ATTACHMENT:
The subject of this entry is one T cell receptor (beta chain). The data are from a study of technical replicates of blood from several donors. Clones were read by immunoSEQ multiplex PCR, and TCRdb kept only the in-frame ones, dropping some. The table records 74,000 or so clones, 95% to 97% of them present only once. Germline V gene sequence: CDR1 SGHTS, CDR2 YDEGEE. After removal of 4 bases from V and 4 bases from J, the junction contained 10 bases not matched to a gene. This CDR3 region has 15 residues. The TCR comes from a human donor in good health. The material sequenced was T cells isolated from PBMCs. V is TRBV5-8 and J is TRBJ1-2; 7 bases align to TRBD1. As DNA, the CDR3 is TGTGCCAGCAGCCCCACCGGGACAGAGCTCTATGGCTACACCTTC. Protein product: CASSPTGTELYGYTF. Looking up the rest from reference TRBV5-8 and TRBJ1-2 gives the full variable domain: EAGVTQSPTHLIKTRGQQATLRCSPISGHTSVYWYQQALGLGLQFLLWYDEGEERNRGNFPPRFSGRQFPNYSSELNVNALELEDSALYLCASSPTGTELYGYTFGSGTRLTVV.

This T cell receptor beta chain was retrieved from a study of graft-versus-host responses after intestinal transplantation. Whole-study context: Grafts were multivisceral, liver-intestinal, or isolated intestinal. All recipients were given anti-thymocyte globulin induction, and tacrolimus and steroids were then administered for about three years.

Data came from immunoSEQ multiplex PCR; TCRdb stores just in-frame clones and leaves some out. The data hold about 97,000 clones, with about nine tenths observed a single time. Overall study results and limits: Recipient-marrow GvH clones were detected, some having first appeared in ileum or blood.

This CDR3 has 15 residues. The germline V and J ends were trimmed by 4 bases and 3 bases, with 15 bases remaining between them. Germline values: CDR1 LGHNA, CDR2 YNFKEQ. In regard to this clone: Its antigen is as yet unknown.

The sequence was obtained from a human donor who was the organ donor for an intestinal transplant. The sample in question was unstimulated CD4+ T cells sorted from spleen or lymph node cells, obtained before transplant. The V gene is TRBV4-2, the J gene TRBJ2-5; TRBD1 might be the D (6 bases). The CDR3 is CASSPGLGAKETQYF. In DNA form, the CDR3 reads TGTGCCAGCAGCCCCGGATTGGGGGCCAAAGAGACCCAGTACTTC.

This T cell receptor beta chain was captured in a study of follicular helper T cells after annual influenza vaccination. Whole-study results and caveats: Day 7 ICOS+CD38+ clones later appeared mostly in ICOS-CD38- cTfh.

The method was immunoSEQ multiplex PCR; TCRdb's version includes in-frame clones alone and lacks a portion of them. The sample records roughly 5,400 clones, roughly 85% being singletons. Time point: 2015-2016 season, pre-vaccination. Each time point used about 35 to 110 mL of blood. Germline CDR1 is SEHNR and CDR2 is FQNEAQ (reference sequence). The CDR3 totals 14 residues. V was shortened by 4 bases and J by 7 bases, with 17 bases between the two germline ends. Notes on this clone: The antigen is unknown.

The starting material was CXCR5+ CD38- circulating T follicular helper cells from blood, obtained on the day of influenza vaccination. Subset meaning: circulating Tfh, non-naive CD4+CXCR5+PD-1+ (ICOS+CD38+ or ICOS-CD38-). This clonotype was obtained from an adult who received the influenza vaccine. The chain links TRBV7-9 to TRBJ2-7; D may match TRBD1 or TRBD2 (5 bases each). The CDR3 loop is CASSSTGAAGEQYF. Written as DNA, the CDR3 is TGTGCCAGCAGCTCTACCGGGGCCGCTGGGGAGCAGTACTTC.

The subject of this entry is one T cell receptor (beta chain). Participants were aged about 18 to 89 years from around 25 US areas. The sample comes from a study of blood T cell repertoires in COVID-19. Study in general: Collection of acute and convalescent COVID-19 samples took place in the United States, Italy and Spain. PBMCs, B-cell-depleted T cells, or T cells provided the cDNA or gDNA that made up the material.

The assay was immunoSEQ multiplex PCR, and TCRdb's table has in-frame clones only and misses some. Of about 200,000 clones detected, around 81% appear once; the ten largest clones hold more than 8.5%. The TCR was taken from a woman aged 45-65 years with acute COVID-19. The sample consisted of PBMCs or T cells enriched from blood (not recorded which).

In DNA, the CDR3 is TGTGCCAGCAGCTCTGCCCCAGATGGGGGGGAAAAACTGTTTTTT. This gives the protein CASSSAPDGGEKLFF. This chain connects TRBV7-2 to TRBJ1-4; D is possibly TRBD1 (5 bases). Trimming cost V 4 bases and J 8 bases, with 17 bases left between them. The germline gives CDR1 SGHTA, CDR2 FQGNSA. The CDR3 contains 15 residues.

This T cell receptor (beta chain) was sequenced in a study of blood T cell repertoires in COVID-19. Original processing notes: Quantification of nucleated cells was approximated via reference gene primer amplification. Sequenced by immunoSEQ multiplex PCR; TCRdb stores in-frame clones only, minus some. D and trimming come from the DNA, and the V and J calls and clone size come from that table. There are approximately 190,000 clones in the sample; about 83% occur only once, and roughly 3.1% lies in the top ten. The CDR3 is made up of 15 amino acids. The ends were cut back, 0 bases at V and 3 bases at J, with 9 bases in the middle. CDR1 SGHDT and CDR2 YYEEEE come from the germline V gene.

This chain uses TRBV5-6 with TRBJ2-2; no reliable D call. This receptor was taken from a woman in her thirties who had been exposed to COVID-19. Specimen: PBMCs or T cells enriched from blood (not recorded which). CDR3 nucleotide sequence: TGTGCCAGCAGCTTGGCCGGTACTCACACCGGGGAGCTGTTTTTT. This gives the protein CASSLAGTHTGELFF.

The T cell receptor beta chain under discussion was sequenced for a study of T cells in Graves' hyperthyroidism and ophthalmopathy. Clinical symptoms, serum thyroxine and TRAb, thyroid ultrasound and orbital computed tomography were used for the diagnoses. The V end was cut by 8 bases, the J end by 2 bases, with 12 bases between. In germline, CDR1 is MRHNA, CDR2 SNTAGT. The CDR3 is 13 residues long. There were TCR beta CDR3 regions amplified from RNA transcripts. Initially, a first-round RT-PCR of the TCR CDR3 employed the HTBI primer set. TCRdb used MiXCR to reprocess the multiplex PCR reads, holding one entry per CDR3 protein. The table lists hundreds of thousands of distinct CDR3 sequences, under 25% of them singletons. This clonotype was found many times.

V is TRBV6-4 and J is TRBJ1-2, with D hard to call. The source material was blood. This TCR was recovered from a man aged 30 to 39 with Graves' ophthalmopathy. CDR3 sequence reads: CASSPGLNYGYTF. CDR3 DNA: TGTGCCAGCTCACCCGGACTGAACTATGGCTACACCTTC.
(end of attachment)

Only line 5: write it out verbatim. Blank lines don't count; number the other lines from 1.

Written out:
The sequence was obtained from a human donor who was the organ donor for an intestinal transplant. The sample in question was unstimulated CD4+ T cells sorted from spleen or lymph node cells, obtained before transplant. The V gene is TRBV4-2, the J gene TRBJ2-5; TRBD1 might be the D (6 bases). The CDR3 is CASSPGLGAKETQYF. In DNA form, the CDR3 reads TGTGCCAGCAGCCCCGGATTGGGGGCCAAAGAGACCCAGTACTTC.